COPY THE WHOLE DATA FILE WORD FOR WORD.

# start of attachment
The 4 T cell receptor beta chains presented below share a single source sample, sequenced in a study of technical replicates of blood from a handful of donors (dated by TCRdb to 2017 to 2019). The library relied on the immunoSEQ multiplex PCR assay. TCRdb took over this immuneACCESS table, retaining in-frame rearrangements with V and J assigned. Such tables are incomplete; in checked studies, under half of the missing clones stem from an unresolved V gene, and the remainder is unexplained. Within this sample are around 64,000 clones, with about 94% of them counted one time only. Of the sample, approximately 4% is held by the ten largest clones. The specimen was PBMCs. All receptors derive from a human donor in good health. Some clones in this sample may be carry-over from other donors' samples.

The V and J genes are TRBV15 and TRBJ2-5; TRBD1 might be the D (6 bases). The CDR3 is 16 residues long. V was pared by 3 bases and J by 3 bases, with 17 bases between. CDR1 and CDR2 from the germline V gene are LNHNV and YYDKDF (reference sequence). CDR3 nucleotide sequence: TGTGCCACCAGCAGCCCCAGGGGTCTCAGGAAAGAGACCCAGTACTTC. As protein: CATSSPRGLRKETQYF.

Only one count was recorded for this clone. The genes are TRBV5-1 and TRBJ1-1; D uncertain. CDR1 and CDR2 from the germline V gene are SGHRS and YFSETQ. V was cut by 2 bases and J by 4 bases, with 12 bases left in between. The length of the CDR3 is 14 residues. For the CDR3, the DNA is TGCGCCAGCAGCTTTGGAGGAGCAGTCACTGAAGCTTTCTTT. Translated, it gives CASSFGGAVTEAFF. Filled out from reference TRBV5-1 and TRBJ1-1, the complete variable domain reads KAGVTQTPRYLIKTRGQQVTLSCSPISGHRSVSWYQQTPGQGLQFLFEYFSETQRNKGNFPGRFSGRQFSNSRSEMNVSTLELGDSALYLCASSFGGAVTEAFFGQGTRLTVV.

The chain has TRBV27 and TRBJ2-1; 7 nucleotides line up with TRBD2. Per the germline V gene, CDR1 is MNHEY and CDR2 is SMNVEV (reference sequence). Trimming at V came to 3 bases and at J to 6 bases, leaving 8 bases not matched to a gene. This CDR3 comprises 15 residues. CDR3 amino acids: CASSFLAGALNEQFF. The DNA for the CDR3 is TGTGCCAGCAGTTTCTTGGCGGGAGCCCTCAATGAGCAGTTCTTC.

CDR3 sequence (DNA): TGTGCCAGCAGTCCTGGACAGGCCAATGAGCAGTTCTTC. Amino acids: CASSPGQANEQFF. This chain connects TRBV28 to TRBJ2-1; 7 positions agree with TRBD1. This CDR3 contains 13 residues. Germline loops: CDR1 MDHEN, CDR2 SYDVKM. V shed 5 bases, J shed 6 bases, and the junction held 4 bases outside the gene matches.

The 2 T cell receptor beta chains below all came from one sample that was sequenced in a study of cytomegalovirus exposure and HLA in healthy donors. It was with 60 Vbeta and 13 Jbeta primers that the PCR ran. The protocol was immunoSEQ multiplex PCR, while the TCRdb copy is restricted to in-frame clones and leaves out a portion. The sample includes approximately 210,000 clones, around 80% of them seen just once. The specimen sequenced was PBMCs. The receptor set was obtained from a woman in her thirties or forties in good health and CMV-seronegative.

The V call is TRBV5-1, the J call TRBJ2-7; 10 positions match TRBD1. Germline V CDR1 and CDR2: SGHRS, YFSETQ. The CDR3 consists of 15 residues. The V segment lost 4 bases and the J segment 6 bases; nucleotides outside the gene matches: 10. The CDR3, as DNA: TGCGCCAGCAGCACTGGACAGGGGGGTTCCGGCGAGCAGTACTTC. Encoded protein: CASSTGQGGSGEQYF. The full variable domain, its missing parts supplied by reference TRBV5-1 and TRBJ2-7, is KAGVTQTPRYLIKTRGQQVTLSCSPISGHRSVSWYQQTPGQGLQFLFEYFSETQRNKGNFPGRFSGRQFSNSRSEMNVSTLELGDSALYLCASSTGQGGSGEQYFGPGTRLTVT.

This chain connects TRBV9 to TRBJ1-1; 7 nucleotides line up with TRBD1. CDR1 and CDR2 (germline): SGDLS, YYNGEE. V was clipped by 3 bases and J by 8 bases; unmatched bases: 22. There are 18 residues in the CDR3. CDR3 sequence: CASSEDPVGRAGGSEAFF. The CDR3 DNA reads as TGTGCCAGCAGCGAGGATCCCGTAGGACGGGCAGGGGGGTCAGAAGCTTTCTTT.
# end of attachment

The 4 T cell receptor beta chains presented below share a single source sample, sequenced in a study of technical replicates of blood from a handful of donors (dated by TCRdb to 2017 to 2019). The library relied on the immunoSEQ multiplex PCR assay. TCRdb took over this immuneACCESS table, retaining in-frame rearrangements with V and J assigned. Such tables are incomplete; in checked studies, under half of the missing clones stem from an unresolved V gene, and the remainder is unexplained. Within this sample are around 64,000 clones, with about 94% of them counted one time only. Of the sample, approximately 4% is held by the ten largest clones. The specimen was PBMCs. All receptors derive from a human donor in good health. Some clones in this sample may be carry-over from other donors' samples.

The V and J genes are TRBV15 and TRBJ2-5; TRBD1 might be the D (6 bases). The CDR3 is 16 residues long. V was pared by 3 bases and J by 3 bases, with 17 bases between. CDR1 and CDR2 from the germline V gene are LNHNV and YYDKDF (reference sequence). CDR3 nucleotide sequence: TGTGCCACCAGCAGCCCCAGGGGTCTCAGGAAAGAGACCCAGTACTTC. As protein: CATSSPRGLRKETQYF.

Only one count was recorded for this clone. The genes are TRBV5-1 and TRBJ1-1; D uncertain. CDR1 and CDR2 from the germline V gene are SGHRS and YFSETQ. V was cut by 2 bases and J by 4 bases, with 12 bases left in between. The length of the CDR3 is 14 residues. For the CDR3, the DNA is TGCGCCAGCAGCTTTGGAGGAGCAGTCACTGAAGCTTTCTTT. Translated, it gives CASSFGGAVTEAFF. Filled out from reference TRBV5-1 and TRBJ1-1, the complete variable domain reads KAGVTQTPRYLIKTRGQQVTLSCSPISGHRSVSWYQQTPGQGLQFLFEYFSETQRNKGNFPGRFSGRQFSNSRSEMNVSTLELGDSALYLCASSFGGAVTEAFFGQGTRLTVV.

The chain has TRBV27 and TRBJ2-1; 7 nucleotides line up with TRBD2. Per the germline V gene, CDR1 is MNHEY and CDR2 is SMNVEV (reference sequence). Trimming at V came to 3 bases and at J to 6 bases, leaving 8 bases not matched to a gene. This CDR3 comprises 15 residues. CDR3 amino acids: CASSFLAGALNEQFF. The DNA for the CDR3 is TGTGCCAGCAGTTTCTTGGCGGGAGCCCTCAATGAGCAGTTCTTC.

CDR3 sequence (DNA): TGTGCCAGCAGTCCTGGACAGGCCAATGAGCAGTTCTTC. Amino acids: CASSPGQANEQFF. This chain connects TRBV28 to TRBJ2-1; 7 positions agree with TRBD1. This CDR3 contains 13 residues. Germline loops: CDR1 MDHEN, CDR2 SYDVKM. V shed 5 bases, J shed 6 bases, and the junction held 4 bases outside the gene matches.

The 2 T cell receptor beta chains below all came from one sample that was sequenced in a study of cytomegalovirus exposure and HLA in healthy donors. It was with 60 Vbeta and 13 Jbeta primers that the PCR ran. The protocol was immunoSEQ multiplex PCR, while the TCRdb copy is restricted to in-frame clones and leaves out a portion. The sample includes approximately 210,000 clones, around 80% of them seen just once. The specimen sequenced was PBMCs. The receptor set was obtained from a woman in her thirties or forties in good health and CMV-seronegative.

The V call is TRBV5-1, the J call TRBJ2-7; 10 positions match TRBD1. Germline V CDR1 and CDR2: SGHRS, YFSETQ. The CDR3 consists of 15 residues. The V segment lost 4 bases and the J segment 6 bases; nucleotides outside the gene matches: 10. The CDR3, as DNA: TGCGCCAGCAGCACTGGACAGGGGGGTTCCGGCGAGCAGTACTTC. Encoded protein: CASSTGQGGSGEQYF. The full variable domain, its missing parts supplied by reference TRBV5-1 and TRBJ2-7, is KAGVTQTPRYLIKTRGQQVTLSCSPISGHRSVSWYQQTPGQGLQFLFEYFSETQRNKGNFPGRFSGRQFSNSRSEMNVSTLELGDSALYLCASSTGQGGSGEQYFGPGTRLTVT.

This chain connects TRBV9 to TRBJ1-1; 7 nucleotides line up with TRBD1. CDR1 and CDR2 (germline): SGDLS, YYNGEE. V was clipped by 3 bases and J by 8 bases; unmatched bases: 22. There are 18 residues in the CDR3. CDR3 sequence: CASSEDPVGRAGGSEAFF. The CDR3 DNA reads as TGTGCCAGCAGCGAGGATCCCGTAGGACGGGCAGGGGGGTCAGAAGCTTTCTTT.